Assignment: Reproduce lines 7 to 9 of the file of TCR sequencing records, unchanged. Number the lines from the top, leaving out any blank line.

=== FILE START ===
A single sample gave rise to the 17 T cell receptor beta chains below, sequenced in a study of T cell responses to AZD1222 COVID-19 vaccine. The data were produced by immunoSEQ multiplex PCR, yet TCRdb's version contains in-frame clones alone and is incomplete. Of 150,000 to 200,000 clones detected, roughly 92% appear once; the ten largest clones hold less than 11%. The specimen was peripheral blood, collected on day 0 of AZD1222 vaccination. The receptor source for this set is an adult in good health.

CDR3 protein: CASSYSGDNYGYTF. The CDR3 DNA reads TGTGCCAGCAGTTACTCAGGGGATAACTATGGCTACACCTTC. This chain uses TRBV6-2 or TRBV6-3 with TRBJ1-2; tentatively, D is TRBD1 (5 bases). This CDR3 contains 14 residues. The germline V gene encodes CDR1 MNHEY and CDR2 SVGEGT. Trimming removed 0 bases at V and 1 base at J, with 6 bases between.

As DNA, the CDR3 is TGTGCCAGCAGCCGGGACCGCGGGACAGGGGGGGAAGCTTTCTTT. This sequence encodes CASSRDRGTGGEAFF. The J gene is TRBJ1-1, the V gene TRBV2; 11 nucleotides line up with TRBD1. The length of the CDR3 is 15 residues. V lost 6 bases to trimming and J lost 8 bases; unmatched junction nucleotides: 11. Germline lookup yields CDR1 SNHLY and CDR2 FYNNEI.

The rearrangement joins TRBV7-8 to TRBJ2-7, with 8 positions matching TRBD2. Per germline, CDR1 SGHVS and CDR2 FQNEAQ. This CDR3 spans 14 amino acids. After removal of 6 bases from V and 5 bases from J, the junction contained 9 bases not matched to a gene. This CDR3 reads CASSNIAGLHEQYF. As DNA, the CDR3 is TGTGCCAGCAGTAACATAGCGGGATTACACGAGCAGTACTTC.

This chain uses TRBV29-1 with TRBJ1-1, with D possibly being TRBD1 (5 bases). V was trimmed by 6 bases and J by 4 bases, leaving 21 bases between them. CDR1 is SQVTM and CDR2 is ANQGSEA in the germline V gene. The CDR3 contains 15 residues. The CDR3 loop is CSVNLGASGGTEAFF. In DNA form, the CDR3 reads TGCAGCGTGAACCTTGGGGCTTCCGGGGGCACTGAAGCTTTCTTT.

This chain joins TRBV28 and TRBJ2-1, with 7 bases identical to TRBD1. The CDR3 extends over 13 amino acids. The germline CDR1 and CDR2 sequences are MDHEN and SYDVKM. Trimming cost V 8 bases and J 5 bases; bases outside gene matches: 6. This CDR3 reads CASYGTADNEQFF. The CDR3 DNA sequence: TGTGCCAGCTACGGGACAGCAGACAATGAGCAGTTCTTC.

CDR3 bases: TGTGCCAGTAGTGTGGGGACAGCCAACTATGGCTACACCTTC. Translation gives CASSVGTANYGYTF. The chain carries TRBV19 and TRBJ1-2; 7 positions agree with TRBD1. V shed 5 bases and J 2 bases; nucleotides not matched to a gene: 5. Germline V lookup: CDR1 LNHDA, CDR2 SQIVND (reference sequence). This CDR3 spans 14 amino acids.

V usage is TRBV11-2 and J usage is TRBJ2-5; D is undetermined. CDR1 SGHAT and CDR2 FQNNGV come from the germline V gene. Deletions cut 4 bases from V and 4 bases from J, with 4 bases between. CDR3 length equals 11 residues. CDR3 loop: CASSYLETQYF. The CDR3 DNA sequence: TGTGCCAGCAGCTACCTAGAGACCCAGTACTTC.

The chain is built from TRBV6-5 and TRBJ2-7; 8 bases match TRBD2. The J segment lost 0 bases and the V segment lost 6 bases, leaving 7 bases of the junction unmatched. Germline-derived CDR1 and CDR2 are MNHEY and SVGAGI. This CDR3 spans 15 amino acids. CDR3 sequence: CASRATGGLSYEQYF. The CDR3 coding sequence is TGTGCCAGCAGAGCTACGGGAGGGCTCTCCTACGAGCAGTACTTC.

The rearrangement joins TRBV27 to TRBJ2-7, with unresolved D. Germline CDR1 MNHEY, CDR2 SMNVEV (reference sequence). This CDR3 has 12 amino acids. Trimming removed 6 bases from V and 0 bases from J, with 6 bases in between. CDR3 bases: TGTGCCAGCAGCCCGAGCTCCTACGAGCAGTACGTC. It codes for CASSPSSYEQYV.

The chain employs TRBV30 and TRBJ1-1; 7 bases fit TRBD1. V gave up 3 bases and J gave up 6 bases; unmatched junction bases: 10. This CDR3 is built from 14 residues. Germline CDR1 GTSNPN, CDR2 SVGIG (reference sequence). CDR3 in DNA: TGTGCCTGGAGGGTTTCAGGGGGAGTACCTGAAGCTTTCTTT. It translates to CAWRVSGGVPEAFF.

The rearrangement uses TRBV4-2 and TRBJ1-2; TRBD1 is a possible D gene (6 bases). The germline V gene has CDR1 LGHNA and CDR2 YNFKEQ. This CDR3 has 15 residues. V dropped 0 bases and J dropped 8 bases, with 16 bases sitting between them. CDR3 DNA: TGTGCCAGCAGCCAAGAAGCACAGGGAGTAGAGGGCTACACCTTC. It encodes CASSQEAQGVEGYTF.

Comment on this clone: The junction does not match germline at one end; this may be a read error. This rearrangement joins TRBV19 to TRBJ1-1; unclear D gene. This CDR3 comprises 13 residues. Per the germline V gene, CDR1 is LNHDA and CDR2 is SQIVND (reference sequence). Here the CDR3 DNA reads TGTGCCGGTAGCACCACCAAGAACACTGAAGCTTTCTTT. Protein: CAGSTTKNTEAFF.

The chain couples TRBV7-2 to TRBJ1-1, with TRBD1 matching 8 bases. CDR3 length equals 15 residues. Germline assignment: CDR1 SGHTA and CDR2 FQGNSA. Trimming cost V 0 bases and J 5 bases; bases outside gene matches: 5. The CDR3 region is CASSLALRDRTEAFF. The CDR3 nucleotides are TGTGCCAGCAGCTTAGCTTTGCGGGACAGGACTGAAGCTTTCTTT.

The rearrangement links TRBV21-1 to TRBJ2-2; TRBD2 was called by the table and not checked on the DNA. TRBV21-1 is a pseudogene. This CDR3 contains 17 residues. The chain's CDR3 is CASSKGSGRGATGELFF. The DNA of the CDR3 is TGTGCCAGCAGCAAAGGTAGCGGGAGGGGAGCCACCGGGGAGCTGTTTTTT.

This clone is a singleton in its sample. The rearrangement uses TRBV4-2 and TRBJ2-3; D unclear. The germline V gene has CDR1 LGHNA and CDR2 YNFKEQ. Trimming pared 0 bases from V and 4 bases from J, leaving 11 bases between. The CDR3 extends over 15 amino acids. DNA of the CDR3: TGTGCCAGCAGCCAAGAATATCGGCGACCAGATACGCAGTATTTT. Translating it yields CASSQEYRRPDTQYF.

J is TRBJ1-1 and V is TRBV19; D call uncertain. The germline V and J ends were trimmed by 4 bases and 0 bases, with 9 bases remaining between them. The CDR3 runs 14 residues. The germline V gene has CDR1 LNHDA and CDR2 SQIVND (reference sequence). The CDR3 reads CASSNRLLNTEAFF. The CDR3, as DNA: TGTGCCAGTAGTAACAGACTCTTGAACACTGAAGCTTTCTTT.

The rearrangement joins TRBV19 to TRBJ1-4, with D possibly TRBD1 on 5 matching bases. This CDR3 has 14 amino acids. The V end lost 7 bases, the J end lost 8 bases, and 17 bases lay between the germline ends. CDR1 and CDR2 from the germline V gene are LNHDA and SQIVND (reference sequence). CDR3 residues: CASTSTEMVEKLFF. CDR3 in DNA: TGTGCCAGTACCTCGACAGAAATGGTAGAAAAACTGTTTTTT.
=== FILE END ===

CDR3 bases: TGTGCCAGTAGTGTGGGGACAGCCAACTATGGCTACACCTTC. Translation gives CASSVGTANYGYTF. The chain carries TRBV19 and TRBJ1-2; 7 positions agree with TRBD1. V shed 5 bases and J 2 bases; nucleotides not matched to a gene: 5. Germline V lookup: CDR1 LNHDA, CDR2 SQIVND (reference sequence). This CDR3 spans 14 amino acids.

V usage is TRBV11-2 and J usage is TRBJ2-5; D is undetermined. CDR1 SGHAT and CDR2 FQNNGV come from the germline V gene. Deletions cut 4 bases from V and 4 bases from J, with 4 bases between. CDR3 length equals 11 residues. CDR3 loop: CASSYLETQYF. The CDR3 DNA sequence: TGTGCCAGCAGCTACCTAGAGACCCAGTACTTC.

The chain is built from TRBV6-5 and TRBJ2-7; 8 bases match TRBD2. The J segment lost 0 bases and the V segment lost 6 bases, leaving 7 bases of the junction unmatched. Germline-derived CDR1 and CDR2 are MNHEY and SVGAGI. This CDR3 spans 15 amino acids. CDR3 sequence: CASRATGGLSYEQYF. The CDR3 coding sequence is TGTGCCAGCAGAGCTACGGGAGGGCTCTCCTACGAGCAGTACTTC.